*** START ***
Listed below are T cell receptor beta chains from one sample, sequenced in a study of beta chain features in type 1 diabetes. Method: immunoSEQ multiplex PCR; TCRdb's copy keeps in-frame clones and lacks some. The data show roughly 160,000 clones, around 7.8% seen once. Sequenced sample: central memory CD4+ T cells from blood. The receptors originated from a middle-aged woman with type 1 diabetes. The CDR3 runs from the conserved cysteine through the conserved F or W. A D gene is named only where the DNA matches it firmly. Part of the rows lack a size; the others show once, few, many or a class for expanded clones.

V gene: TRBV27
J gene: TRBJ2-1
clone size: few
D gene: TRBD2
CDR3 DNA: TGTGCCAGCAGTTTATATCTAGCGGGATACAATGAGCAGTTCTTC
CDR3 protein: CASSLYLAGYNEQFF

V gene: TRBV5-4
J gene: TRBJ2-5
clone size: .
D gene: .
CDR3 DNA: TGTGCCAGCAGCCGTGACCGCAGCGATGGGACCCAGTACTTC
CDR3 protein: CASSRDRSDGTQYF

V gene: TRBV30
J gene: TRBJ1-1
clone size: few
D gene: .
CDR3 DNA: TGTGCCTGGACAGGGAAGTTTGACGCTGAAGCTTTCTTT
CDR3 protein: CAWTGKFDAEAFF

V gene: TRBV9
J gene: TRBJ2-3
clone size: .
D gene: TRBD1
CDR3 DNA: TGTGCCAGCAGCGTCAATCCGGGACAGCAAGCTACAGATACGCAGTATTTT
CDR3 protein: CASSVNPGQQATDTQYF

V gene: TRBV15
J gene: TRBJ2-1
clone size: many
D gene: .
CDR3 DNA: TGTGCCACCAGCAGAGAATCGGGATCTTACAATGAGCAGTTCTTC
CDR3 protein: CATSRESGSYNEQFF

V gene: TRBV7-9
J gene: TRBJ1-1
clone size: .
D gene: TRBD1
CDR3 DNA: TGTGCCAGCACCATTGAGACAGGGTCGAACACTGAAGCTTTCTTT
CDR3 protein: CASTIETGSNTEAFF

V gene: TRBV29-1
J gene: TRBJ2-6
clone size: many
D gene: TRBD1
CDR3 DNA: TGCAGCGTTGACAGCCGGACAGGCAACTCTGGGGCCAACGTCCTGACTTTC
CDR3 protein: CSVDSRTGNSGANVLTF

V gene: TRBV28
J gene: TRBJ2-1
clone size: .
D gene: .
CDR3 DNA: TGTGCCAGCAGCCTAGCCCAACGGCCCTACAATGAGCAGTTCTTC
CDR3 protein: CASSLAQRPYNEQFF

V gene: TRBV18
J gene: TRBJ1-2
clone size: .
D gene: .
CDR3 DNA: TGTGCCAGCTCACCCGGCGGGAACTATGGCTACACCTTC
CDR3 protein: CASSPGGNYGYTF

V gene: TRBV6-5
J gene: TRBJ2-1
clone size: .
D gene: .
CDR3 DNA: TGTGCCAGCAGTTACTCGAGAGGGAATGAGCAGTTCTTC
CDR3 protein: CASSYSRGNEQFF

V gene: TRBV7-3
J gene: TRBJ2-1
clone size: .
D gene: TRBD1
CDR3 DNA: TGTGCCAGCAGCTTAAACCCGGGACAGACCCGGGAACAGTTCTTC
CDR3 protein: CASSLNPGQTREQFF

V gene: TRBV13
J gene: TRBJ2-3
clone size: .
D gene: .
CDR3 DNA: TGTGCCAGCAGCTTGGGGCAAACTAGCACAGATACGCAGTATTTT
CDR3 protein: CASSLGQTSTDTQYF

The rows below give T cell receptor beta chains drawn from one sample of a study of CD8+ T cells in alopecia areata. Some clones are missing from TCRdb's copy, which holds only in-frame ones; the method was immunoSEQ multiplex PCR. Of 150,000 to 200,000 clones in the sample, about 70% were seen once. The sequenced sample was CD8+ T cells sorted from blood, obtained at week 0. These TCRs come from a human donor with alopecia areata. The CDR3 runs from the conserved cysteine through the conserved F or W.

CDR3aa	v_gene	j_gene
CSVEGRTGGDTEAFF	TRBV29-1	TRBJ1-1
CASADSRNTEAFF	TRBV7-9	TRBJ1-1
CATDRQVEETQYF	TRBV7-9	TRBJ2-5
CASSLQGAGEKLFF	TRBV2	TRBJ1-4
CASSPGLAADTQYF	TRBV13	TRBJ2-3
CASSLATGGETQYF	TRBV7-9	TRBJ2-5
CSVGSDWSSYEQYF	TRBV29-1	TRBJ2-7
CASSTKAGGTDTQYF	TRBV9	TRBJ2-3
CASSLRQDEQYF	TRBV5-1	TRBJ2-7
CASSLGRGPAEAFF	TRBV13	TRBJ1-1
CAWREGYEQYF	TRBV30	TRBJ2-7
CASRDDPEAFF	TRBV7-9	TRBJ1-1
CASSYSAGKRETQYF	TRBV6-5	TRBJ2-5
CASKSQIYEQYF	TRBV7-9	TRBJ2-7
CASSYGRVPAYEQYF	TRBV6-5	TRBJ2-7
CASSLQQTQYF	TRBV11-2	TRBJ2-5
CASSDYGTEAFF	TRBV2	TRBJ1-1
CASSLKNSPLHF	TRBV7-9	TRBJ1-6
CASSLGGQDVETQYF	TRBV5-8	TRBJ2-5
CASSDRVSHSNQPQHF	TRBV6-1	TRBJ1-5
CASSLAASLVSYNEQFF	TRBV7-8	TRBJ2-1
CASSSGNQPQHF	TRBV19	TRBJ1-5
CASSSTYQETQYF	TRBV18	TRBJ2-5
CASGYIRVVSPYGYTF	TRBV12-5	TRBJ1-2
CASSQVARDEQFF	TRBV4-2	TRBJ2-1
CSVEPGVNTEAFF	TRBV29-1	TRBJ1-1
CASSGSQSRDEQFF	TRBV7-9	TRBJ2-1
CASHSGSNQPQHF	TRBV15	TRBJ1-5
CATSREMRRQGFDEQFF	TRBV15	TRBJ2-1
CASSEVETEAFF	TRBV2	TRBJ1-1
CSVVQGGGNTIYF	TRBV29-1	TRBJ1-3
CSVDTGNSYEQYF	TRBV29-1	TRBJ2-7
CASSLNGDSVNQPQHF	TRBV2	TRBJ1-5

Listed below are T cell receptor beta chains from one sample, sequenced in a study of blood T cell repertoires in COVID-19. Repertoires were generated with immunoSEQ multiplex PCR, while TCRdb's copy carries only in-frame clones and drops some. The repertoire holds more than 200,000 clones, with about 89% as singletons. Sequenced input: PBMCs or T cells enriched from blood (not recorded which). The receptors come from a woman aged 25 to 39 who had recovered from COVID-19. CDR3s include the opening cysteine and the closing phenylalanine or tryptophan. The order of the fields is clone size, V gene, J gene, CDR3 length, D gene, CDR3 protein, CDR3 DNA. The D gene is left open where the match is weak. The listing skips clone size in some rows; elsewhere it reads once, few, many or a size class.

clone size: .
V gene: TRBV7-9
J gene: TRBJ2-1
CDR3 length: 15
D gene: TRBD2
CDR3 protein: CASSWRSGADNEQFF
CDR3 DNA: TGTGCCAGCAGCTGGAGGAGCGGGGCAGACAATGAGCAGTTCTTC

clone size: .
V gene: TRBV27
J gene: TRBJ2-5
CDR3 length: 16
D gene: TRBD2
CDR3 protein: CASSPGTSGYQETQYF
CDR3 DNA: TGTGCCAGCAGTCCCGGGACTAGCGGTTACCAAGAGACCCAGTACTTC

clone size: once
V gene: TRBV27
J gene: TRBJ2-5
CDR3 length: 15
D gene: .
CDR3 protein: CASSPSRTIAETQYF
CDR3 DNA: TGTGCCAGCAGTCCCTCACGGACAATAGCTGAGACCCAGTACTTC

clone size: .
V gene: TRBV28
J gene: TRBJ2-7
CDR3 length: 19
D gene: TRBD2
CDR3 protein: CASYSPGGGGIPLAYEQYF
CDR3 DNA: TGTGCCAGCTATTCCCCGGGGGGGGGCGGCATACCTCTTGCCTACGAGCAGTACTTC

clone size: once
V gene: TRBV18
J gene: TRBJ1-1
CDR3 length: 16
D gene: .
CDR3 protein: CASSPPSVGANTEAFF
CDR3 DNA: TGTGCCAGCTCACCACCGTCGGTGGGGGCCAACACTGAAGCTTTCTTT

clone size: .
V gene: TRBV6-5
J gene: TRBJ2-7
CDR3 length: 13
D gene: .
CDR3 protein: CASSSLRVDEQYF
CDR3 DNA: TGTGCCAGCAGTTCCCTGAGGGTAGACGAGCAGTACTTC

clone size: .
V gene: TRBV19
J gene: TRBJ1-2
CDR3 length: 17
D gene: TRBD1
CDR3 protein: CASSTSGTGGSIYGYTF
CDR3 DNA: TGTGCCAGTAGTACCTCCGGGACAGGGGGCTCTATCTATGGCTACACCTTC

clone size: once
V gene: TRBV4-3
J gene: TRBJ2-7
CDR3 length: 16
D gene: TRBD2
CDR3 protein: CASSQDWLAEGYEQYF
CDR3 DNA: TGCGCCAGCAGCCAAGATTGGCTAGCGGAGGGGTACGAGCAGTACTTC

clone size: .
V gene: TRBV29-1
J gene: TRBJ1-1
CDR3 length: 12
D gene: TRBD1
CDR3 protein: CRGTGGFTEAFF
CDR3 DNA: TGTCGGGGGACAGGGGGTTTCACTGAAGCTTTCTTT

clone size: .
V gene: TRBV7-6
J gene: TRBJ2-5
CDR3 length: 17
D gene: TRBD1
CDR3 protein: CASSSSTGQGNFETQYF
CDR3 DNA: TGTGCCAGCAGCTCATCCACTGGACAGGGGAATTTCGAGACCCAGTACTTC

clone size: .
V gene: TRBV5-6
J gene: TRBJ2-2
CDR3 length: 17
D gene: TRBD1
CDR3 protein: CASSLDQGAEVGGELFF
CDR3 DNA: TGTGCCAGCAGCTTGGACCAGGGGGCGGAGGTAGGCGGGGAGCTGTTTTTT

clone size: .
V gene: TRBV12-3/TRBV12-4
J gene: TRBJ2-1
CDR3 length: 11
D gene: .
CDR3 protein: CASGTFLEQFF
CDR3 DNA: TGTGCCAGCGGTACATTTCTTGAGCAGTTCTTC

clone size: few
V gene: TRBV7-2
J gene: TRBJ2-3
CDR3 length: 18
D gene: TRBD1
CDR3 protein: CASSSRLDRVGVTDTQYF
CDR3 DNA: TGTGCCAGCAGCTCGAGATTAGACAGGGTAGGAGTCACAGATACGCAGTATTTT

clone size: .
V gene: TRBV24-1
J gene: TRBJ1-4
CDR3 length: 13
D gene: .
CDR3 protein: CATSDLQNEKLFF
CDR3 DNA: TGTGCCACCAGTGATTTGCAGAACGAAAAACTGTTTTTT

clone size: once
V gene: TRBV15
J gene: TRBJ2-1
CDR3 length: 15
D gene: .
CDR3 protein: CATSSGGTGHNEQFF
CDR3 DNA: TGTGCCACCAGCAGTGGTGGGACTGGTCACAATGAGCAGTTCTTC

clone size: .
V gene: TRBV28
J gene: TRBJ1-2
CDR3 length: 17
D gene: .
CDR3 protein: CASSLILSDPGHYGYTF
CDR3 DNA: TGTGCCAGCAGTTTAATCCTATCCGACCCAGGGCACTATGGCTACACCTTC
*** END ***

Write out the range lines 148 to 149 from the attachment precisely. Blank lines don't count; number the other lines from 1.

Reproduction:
CDR3 length: 13
D gene: .